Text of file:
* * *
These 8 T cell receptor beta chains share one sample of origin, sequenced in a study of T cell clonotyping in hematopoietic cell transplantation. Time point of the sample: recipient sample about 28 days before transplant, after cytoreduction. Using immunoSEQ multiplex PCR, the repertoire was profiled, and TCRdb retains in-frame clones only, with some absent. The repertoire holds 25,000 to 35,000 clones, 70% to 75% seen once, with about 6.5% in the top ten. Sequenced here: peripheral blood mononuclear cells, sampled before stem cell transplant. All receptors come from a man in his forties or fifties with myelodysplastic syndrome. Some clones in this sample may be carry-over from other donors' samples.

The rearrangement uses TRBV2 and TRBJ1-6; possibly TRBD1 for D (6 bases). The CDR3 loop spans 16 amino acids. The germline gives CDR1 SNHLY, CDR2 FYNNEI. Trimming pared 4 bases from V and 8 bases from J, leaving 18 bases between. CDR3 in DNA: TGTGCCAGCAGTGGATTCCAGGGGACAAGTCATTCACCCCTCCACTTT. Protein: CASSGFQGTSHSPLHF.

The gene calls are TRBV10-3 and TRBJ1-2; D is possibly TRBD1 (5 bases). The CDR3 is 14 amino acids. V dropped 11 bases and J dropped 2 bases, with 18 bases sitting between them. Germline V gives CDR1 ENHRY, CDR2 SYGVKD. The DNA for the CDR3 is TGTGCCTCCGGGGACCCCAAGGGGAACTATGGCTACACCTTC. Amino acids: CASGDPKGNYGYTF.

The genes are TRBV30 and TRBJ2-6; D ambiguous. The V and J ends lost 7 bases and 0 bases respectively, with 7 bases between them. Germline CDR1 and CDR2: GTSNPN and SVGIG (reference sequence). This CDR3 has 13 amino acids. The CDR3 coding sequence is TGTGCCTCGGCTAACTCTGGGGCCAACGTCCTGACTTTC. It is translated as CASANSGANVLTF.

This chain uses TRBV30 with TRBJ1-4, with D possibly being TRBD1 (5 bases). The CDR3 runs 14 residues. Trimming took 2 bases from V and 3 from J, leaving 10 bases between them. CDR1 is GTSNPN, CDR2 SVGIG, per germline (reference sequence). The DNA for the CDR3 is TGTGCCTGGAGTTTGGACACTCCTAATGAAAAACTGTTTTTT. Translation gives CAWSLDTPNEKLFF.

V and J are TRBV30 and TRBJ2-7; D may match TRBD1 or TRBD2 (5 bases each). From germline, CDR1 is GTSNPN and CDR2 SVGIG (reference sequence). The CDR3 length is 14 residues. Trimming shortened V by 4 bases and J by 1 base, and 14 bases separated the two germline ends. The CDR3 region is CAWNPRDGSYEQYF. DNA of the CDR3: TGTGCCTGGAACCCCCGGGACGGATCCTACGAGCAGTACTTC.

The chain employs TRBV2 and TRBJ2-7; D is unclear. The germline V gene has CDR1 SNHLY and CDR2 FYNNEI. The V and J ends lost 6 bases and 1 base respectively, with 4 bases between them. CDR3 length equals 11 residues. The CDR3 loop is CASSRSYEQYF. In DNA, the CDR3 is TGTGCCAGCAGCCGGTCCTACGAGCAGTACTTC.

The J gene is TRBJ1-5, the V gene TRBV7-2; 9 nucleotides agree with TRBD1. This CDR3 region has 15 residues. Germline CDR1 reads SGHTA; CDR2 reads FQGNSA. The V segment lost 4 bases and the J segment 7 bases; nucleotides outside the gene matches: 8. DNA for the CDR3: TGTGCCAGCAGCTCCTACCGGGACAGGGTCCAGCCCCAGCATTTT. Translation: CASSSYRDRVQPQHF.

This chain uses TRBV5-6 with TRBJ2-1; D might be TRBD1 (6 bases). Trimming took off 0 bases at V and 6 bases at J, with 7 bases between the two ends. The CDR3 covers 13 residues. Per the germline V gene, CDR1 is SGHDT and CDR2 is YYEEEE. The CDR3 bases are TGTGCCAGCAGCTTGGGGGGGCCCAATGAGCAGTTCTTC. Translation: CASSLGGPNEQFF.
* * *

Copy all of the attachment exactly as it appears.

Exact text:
These 8 T cell receptor beta chains share one sample of origin, sequenced in a study of T cell clonotyping in hematopoietic cell transplantation. Time point of the sample: recipient sample about 28 days before transplant, after cytoreduction. Using immunoSEQ multiplex PCR, the repertoire was profiled, and TCRdb retains in-frame clones only, with some absent. The repertoire holds 25,000 to 35,000 clones, 70% to 75% seen once, with about 6.5% in the top ten. Sequenced here: peripheral blood mononuclear cells, sampled before stem cell transplant. All receptors come from a man in his forties or fifties with myelodysplastic syndrome. Some clones in this sample may be carry-over from other donors' samples.

The rearrangement uses TRBV2 and TRBJ1-6; possibly TRBD1 for D (6 bases). The CDR3 loop spans 16 amino acids. The germline gives CDR1 SNHLY, CDR2 FYNNEI. Trimming pared 4 bases from V and 8 bases from J, leaving 18 bases between. CDR3 in DNA: TGTGCCAGCAGTGGATTCCAGGGGACAAGTCATTCACCCCTCCACTTT. Protein: CASSGFQGTSHSPLHF.

The gene calls are TRBV10-3 and TRBJ1-2; D is possibly TRBD1 (5 bases). The CDR3 is 14 amino acids. V dropped 11 bases and J dropped 2 bases, with 18 bases sitting between them. Germline V gives CDR1 ENHRY, CDR2 SYGVKD. The DNA for the CDR3 is TGTGCCTCCGGGGACCCCAAGGGGAACTATGGCTACACCTTC. Amino acids: CASGDPKGNYGYTF.

The genes are TRBV30 and TRBJ2-6; D ambiguous. The V and J ends lost 7 bases and 0 bases respectively, with 7 bases between them. Germline CDR1 and CDR2: GTSNPN and SVGIG (reference sequence). This CDR3 has 13 amino acids. The CDR3 coding sequence is TGTGCCTCGGCTAACTCTGGGGCCAACGTCCTGACTTTC. It is translated as CASANSGANVLTF.

This chain uses TRBV30 with TRBJ1-4, with D possibly being TRBD1 (5 bases). The CDR3 runs 14 residues. Trimming took 2 bases from V and 3 from J, leaving 10 bases between them. CDR1 is GTSNPN, CDR2 SVGIG, per germline (reference sequence). The DNA for the CDR3 is TGTGCCTGGAGTTTGGACACTCCTAATGAAAAACTGTTTTTT. Translation gives CAWSLDTPNEKLFF.

V and J are TRBV30 and TRBJ2-7; D may match TRBD1 or TRBD2 (5 bases each). From germline, CDR1 is GTSNPN and CDR2 SVGIG (reference sequence). The CDR3 length is 14 residues. Trimming shortened V by 4 bases and J by 1 base, and 14 bases separated the two germline ends. The CDR3 region is CAWNPRDGSYEQYF. DNA of the CDR3: TGTGCCTGGAACCCCCGGGACGGATCCTACGAGCAGTACTTC.

The chain employs TRBV2 and TRBJ2-7; D is unclear. The germline V gene has CDR1 SNHLY and CDR2 FYNNEI. The V and J ends lost 6 bases and 1 base respectively, with 4 bases between them. CDR3 length equals 11 residues. The CDR3 loop is CASSRSYEQYF. In DNA, the CDR3 is TGTGCCAGCAGCCGGTCCTACGAGCAGTACTTC.

The J gene is TRBJ1-5, the V gene TRBV7-2; 9 nucleotides agree with TRBD1. This CDR3 region has 15 residues. Germline CDR1 reads SGHTA; CDR2 reads FQGNSA. The V segment lost 4 bases and the J segment 7 bases; nucleotides outside the gene matches: 8. DNA for the CDR3: TGTGCCAGCAGCTCCTACCGGGACAGGGTCCAGCCCCAGCATTTT. Translation: CASSSYRDRVQPQHF.

This chain uses TRBV5-6 with TRBJ2-1; D might be TRBD1 (6 bases). Trimming took off 0 bases at V and 6 bases at J, with 7 bases between the two ends. The CDR3 covers 13 residues. Per the germline V gene, CDR1 is SGHDT and CDR2 is YYEEEE. The CDR3 bases are TGTGCCAGCAGCTTGGGGGGGCCCAATGAGCAGTTCTTC. Translation: CASSLGGPNEQFF.